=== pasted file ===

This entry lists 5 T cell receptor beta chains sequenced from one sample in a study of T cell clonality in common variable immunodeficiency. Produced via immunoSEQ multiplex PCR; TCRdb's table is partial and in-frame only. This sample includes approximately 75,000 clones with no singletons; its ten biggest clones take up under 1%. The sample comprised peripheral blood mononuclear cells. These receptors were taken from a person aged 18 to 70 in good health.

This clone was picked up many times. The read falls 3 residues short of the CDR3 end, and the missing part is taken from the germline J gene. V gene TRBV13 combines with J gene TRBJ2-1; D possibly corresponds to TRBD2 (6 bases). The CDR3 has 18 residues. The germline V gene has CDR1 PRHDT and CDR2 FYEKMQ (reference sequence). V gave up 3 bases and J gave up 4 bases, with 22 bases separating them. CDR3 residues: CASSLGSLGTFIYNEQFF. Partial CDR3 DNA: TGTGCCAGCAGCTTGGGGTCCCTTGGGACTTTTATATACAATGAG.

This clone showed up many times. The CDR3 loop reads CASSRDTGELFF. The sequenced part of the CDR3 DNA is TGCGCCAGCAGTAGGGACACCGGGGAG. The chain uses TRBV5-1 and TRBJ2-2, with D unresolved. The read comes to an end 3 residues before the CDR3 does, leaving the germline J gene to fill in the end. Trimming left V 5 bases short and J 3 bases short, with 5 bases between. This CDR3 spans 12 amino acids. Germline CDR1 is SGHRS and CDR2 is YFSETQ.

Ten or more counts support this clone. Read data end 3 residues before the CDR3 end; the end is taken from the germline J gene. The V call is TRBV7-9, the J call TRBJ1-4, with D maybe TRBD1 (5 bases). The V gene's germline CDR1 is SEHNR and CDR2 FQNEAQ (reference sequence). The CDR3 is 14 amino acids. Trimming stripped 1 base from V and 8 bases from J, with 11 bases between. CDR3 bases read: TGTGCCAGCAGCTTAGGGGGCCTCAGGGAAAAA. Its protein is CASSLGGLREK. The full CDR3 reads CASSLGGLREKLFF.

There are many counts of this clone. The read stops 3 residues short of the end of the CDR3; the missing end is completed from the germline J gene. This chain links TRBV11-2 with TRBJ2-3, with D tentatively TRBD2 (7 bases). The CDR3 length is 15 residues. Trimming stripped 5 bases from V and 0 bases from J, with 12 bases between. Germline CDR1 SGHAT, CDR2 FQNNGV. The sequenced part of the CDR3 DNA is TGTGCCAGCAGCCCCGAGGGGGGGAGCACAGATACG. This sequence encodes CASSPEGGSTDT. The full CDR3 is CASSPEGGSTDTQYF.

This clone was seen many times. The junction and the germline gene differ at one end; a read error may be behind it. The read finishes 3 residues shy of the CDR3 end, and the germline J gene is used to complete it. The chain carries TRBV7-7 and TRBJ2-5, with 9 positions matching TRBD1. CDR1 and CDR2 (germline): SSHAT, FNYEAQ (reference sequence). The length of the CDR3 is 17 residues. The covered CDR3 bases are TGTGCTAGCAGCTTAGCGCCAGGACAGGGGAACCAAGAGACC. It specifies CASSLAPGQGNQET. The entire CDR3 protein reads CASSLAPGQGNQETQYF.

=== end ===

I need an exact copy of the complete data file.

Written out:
This entry lists 5 T cell receptor beta chains sequenced from one sample in a study of T cell clonality in common variable immunodeficiency. Produced via immunoSEQ multiplex PCR; TCRdb's table is partial and in-frame only. This sample includes approximately 75,000 clones with no singletons; its ten biggest clones take up under 1%. The sample comprised peripheral blood mononuclear cells. These receptors were taken from a person aged 18 to 70 in good health.

This clone was picked up many times. The read falls 3 residues short of the CDR3 end, and the missing part is taken from the germline J gene. V gene TRBV13 combines with J gene TRBJ2-1; D possibly corresponds to TRBD2 (6 bases). The CDR3 has 18 residues. The germline V gene has CDR1 PRHDT and CDR2 FYEKMQ (reference sequence). V gave up 3 bases and J gave up 4 bases, with 22 bases separating them. CDR3 residues: CASSLGSLGTFIYNEQFF. Partial CDR3 DNA: TGTGCCAGCAGCTTGGGGTCCCTTGGGACTTTTATATACAATGAG.

This clone showed up many times. The CDR3 loop reads CASSRDTGELFF. The sequenced part of the CDR3 DNA is TGCGCCAGCAGTAGGGACACCGGGGAG. The chain uses TRBV5-1 and TRBJ2-2, with D unresolved. The read comes to an end 3 residues before the CDR3 does, leaving the germline J gene to fill in the end. Trimming left V 5 bases short and J 3 bases short, with 5 bases between. This CDR3 spans 12 amino acids. Germline CDR1 is SGHRS and CDR2 is YFSETQ.

Ten or more counts support this clone. Read data end 3 residues before the CDR3 end; the end is taken from the germline J gene. The V call is TRBV7-9, the J call TRBJ1-4, with D maybe TRBD1 (5 bases). The V gene's germline CDR1 is SEHNR and CDR2 FQNEAQ (reference sequence). The CDR3 is 14 amino acids. Trimming stripped 1 base from V and 8 bases from J, with 11 bases between. CDR3 bases read: TGTGCCAGCAGCTTAGGGGGCCTCAGGGAAAAA. Its protein is CASSLGGLREK. The full CDR3 reads CASSLGGLREKLFF.

There are many counts of this clone. The read stops 3 residues short of the end of the CDR3; the missing end is completed from the germline J gene. This chain links TRBV11-2 with TRBJ2-3, with D tentatively TRBD2 (7 bases). The CDR3 length is 15 residues. Trimming stripped 5 bases from V and 0 bases from J, with 12 bases between. Germline CDR1 SGHAT, CDR2 FQNNGV. The sequenced part of the CDR3 DNA is TGTGCCAGCAGCCCCGAGGGGGGGAGCACAGATACG. This sequence encodes CASSPEGGSTDT. The full CDR3 is CASSPEGGSTDTQYF.

This clone was seen many times. The junction and the germline gene differ at one end; a read error may be behind it. The read finishes 3 residues shy of the CDR3 end, and the germline J gene is used to complete it. The chain carries TRBV7-7 and TRBJ2-5, with 9 positions matching TRBD1. CDR1 and CDR2 (germline): SSHAT, FNYEAQ (reference sequence). The length of the CDR3 is 17 residues. The covered CDR3 bases are TGTGCTAGCAGCTTAGCGCCAGGACAGGGGAACCAAGAGACC. It specifies CASSLAPGQGNQET. The entire CDR3 protein reads CASSLAPGQGNQETQYF.